22 December 2010

New Book: Proving Up: Domesticating Land in U.S. History

Like most genealogists my "to read" list grows faster than my "have read" list. My husband's only flaw is that he is not independently wealthy allowing me to buy every book I want. Of course, if I could buy all the books I want I'd also need a bigger house.

For years I focused on how-to books to learn the discipline of genealogical research. Then I started focusing more on historical essays trying to understand why my ancestors did certain things and what their life was like. I just read a review by Michelle Mart of a book by Lisi Krall titled Proving Up: Domesticating Land in U.S. History. The review made me add this book to my read soon list:
The mythic power of western land has long dominated narratives of American history. Lisi Krall seeks to challenge this myth, untangling the narratives into their component parts of philosophy, economic systems, political decision making, and spiritual awe. Her slim volume, Proving Up: Domesticating Land in U.S. History, successfully argues that the frontier myth was constructed foremost from a capitalist imperative superimposed on material circumstances. (See more of the review here.)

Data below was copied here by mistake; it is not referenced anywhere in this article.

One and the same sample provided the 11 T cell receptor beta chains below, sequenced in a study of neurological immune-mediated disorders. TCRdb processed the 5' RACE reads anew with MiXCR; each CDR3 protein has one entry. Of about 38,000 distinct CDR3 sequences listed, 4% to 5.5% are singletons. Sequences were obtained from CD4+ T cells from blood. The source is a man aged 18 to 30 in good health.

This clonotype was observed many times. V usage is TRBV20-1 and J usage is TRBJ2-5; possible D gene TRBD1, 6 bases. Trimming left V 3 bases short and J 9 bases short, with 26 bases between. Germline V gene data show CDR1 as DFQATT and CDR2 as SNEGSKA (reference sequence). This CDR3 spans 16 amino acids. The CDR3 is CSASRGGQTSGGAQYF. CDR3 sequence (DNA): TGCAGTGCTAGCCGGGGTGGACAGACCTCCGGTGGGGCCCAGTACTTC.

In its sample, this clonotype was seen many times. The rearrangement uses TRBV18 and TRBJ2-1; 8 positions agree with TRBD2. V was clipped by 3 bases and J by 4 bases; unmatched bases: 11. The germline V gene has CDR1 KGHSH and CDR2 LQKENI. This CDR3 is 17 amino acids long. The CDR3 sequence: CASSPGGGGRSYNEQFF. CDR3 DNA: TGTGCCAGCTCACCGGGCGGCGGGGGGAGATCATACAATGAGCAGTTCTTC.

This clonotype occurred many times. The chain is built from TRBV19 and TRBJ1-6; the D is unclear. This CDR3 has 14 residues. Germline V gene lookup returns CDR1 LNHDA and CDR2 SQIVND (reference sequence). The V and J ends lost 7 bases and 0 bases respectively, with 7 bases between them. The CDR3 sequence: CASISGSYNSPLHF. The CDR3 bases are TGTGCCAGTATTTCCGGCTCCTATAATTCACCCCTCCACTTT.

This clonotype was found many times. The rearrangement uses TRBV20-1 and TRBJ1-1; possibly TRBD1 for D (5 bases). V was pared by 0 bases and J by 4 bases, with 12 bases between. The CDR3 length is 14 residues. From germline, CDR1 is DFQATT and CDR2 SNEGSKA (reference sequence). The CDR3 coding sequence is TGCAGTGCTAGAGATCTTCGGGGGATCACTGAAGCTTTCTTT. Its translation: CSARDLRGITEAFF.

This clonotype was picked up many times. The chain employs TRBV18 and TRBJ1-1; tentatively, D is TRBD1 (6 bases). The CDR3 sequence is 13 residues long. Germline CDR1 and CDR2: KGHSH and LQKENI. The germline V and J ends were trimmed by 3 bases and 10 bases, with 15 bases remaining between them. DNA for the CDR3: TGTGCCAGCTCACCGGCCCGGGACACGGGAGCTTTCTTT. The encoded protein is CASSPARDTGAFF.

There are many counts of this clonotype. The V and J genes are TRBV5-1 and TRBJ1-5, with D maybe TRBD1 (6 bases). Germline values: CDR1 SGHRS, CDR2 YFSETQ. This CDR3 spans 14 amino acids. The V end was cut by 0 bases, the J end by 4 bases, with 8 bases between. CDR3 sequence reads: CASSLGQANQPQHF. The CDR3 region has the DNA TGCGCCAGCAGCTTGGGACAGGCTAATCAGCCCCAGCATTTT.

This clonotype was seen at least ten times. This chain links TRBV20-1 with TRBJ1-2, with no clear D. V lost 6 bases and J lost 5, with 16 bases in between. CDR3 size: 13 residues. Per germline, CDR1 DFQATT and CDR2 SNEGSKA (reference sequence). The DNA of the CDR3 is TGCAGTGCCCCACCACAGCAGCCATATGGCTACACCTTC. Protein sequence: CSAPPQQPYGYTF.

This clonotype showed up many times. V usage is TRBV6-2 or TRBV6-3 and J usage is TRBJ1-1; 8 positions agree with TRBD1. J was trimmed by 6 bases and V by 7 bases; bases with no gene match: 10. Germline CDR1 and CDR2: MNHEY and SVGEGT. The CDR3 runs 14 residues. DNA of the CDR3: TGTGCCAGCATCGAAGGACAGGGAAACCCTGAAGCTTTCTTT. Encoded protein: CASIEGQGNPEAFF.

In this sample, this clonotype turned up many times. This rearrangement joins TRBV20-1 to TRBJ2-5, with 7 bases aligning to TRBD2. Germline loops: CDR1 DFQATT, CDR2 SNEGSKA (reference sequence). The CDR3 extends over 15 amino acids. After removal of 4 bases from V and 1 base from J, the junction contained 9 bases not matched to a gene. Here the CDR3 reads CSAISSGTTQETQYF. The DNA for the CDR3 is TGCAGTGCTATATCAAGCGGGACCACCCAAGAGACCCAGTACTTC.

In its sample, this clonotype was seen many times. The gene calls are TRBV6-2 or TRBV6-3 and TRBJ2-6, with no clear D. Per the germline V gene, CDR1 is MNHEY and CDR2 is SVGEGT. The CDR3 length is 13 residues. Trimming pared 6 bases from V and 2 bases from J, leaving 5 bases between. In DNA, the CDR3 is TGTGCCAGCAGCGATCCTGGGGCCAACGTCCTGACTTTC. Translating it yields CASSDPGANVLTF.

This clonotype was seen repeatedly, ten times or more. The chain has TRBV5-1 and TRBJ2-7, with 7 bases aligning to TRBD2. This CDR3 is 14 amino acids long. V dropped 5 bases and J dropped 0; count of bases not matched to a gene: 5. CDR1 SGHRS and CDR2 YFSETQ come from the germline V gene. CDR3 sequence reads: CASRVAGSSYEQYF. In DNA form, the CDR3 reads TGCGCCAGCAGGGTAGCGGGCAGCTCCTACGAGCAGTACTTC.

The SUNY Press page for the book has a button that allows you to download the introduction and another button to preview some pages of the book. The hardcover is pricy for a genealogist's budget, but there is a link to "Direct Text" that allows a PDF to be downloaded. I haven't used "Direct Text" before. The link indicates you have online access to the book for 180 days for about 1/3 the price of the hardcover. A paperback version can be pre-ordered for almost the same price as the PDF. I'd much rather have a PDF version, but not if I can only access it for 180 days.